Mueller Hits Snag In Russian Internet Troll Case

WASHINGTON, DC - JUNE 19:   Federal Bureau of Investigation (FBI) Director Robert Mueller testifies during a hearing before the Senate Judiciary Committee June 19, 2013 on Capitol Hill in Washington, DC. Mueller confirmed that the FBI uses drones for domestic surveillance during the hearing on FBI oversight.  (Photo by Alex Wong/Getty Images)
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Special counsel Robert Mueller has run into some skepticism from the federal judge overseeing the case he brought against Russians allegedly behind a social media campaign to influence the 2016 election — skepticism that could lead to the dismissal of the count against a company run by the Russian oligarch known as Putin’s chef.

The company, Concord Management, surprised observers by hiring lawyers to show up in court to fight the charges. Mueller has already survived Concord Management’s challenge to his legal authority to prosecute the case. Now U.S. District Judge Dabney Friedrich is weighing a motion by Concord Management seeking to throw out one count of conspiracy to defraud the United States on the basis of that indictment itself doesn’t allege an actual crime.

The issue is a complicated point of criminal law, but it could jeopardize the only count in the indictment that implicates Russian oligarch Yevgeniy Viktorovich Prigozhin. Concord Management, along with Prigozhin and his other company Concord Catering, are alleged to have funded the internet trolling effort, and have been charged with one count of conspiracy to defraud the United States. Unlike Concord Management, Prigozhin has not submitted to the court’s jurisdiction and is not actively defending the case.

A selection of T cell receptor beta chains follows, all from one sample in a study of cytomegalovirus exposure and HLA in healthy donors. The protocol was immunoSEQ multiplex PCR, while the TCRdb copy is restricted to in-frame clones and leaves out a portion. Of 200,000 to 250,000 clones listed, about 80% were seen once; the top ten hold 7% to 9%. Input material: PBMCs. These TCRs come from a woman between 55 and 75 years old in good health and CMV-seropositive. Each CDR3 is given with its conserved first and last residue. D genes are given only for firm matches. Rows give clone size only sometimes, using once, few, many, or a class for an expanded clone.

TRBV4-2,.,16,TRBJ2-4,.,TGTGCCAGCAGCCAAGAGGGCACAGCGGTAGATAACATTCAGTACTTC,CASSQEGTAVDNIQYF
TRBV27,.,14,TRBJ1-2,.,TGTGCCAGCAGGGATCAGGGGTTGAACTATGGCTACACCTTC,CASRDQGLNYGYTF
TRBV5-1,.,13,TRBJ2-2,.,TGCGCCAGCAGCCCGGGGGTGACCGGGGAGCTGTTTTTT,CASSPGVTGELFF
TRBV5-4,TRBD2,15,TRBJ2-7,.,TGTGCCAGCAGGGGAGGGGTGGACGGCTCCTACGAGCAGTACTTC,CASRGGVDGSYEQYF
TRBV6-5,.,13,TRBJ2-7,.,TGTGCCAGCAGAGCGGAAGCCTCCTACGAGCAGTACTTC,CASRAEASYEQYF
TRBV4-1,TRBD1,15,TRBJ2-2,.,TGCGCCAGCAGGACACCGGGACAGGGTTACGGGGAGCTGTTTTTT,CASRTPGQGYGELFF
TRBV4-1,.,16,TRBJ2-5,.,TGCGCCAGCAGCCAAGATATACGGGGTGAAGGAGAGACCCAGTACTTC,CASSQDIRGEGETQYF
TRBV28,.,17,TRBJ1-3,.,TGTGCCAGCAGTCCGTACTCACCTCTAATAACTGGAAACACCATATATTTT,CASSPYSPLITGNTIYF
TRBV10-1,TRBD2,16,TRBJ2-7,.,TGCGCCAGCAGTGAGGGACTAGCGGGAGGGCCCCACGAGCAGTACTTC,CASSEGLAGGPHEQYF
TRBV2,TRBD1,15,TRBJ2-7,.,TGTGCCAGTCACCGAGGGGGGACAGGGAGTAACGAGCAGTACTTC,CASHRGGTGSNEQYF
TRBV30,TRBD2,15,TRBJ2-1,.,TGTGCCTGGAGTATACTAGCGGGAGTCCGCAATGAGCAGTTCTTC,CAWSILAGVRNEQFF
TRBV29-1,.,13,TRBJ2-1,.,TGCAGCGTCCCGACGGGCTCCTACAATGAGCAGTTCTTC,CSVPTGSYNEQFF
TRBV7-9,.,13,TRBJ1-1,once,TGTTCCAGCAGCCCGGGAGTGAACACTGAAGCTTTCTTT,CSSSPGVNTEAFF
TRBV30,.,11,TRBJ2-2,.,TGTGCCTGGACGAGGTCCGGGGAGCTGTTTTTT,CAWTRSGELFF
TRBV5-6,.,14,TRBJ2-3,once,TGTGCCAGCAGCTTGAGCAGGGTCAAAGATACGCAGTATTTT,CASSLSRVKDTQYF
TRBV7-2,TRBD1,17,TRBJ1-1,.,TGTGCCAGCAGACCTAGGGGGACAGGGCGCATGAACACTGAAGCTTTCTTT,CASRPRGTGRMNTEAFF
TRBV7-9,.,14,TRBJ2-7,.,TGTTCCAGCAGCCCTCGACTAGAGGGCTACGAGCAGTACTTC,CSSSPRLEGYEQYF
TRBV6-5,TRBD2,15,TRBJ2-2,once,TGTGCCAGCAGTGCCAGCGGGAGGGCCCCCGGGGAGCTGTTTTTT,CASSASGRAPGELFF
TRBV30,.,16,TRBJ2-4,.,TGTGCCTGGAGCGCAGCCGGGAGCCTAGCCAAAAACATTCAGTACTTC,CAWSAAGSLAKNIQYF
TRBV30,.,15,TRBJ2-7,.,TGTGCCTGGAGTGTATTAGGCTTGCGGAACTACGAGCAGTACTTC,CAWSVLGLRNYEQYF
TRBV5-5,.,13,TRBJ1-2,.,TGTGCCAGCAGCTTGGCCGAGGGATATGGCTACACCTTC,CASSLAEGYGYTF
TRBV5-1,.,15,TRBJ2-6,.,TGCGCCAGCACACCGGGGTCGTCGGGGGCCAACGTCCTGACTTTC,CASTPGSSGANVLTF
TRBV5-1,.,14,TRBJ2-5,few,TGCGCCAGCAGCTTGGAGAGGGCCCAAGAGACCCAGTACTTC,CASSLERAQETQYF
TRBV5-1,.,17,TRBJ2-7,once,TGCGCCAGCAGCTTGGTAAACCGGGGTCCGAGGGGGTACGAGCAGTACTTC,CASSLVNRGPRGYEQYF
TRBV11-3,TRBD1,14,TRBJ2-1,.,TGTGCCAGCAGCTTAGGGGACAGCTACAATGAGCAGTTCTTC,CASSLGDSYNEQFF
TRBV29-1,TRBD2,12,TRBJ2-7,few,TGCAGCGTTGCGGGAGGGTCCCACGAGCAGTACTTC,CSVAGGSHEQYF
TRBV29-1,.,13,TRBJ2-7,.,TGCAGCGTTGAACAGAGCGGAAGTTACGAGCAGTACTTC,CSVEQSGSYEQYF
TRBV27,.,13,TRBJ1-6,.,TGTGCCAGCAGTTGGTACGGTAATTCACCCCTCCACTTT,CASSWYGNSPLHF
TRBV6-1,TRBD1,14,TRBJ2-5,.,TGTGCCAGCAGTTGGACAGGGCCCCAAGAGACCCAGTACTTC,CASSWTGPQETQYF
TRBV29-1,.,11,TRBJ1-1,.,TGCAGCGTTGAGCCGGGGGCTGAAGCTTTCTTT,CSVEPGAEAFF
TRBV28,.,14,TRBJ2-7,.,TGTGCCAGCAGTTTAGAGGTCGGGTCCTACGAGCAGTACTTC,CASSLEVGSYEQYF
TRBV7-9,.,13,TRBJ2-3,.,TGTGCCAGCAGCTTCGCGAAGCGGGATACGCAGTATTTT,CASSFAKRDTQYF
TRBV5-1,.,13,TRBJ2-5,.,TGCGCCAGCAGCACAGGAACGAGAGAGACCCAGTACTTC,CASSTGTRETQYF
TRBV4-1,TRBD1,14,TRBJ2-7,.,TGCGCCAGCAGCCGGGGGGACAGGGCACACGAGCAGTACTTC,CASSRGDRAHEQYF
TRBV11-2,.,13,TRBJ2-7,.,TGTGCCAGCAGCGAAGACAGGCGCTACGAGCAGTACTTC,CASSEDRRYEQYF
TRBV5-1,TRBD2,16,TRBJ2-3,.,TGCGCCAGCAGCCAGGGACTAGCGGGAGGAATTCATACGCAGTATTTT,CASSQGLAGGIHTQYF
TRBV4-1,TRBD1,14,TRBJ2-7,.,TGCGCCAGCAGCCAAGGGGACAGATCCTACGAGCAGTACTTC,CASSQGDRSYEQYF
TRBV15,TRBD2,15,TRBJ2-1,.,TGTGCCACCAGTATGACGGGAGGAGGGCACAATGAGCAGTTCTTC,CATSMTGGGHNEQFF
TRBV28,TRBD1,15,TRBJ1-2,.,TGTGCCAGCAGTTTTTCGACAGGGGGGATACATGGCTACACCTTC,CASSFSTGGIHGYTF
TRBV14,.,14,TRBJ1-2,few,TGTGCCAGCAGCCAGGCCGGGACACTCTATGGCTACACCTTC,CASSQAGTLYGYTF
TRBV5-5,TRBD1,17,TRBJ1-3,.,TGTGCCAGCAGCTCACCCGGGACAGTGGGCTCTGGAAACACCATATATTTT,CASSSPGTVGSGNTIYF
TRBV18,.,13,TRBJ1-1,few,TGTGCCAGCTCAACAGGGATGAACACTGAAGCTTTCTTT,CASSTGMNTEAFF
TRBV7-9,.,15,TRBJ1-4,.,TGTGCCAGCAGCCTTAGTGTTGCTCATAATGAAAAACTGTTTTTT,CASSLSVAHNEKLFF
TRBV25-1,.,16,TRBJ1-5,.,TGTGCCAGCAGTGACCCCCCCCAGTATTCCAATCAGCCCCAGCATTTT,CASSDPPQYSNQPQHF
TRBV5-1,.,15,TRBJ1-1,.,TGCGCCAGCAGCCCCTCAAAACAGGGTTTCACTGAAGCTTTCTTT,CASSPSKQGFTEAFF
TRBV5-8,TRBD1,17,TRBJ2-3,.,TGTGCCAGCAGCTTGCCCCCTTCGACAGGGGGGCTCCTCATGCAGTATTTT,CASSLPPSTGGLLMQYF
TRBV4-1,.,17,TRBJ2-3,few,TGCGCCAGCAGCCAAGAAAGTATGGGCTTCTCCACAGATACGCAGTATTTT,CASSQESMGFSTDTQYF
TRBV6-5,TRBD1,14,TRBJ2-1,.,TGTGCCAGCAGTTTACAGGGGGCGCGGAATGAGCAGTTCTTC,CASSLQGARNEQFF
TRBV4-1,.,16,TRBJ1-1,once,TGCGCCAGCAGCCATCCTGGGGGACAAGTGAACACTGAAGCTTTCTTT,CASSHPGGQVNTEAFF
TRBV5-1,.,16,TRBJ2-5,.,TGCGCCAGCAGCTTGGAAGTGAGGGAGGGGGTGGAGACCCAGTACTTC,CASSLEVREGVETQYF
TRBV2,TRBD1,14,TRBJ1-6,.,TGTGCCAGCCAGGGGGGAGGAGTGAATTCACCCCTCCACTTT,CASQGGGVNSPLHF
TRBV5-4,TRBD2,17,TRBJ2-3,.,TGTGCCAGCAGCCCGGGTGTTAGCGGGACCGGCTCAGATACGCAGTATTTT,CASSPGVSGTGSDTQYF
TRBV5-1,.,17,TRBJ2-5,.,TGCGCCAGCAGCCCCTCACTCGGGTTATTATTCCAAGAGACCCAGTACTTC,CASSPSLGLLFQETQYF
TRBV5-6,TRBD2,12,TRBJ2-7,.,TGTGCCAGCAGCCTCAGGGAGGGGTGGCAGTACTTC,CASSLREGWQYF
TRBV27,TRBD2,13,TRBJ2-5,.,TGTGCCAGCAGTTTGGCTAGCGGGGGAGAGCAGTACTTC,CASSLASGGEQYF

In a troubling sign for Mueller, Friedrich on Thursday evening ordered prosecutors to file more briefings on the conspiracy to defraud the United States count. The judge’s order came after a hearing Monday, where she grilled prosecutors on what they would need to prove in court.

“If Congress wanted to prohibit any foreign involvement in an election, they could do it, but they didn’t do that,” Concord Management’s attorney Eric Dubelier said at a hearing Monday. “They carved out what you can’t do. They never said to foreign people you can’t talk and say what you want to say about a political candidate in the United States.”

The hearing centered on two of the three government agencies Concord Management is explicitly alleged to have defrauded, the Justice Department and the Federal Election Commission. Mueller alleges Concord Management, along with other defendants named in the indictment, conspired to impede the ability of the Justice Department to enforce the Foreign Agents Registration Act — which requires people who are lobbying in the U.S. on behalf of foreign individuals or entities disclose that lobbying — and the ability of the FEC to administer its ban on foreign expenditures in elections, under the Federal Election Campaign Act (FECA) .